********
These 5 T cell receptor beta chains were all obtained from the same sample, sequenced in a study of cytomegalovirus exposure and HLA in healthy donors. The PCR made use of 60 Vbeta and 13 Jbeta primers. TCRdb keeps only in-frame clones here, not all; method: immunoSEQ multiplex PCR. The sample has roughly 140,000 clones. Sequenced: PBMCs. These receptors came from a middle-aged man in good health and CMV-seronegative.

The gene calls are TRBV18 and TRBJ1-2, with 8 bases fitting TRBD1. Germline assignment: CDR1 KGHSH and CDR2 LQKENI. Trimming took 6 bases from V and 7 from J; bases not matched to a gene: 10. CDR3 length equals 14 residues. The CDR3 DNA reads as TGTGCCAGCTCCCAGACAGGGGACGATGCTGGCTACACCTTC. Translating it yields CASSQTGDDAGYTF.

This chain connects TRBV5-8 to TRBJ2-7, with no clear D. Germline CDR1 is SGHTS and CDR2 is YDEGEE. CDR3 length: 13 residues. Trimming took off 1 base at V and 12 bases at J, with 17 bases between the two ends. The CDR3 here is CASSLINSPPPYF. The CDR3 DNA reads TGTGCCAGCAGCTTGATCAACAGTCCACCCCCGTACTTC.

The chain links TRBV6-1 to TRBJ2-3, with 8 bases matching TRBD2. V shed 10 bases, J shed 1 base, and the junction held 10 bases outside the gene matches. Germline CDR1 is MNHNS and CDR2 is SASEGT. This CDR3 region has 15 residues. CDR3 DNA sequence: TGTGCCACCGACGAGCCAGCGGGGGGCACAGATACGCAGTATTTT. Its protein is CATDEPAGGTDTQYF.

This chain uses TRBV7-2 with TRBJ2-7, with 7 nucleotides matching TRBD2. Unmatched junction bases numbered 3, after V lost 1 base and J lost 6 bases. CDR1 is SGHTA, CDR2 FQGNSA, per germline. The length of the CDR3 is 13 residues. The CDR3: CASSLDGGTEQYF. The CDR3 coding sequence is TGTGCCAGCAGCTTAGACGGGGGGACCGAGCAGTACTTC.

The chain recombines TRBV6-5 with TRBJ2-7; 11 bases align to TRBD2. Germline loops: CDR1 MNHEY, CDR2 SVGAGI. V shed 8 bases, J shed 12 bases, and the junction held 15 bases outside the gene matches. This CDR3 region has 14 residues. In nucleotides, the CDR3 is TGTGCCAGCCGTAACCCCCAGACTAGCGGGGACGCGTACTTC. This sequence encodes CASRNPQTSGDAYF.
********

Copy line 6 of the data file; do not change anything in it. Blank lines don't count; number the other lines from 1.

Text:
The chain recombines TRBV6-5 with TRBJ2-7; 11 bases align to TRBD2. Germline loops: CDR1 MNHEY, CDR2 SVGAGI. V shed 8 bases, J shed 12 bases, and the junction held 15 bases outside the gene matches. This CDR3 region has 14 residues. In nucleotides, the CDR3 is TGTGCCAGCCGTAACCCCCAGACTAGCGGGGACGCGTACTTC. This sequence encodes CASRNPQTSGDAYF.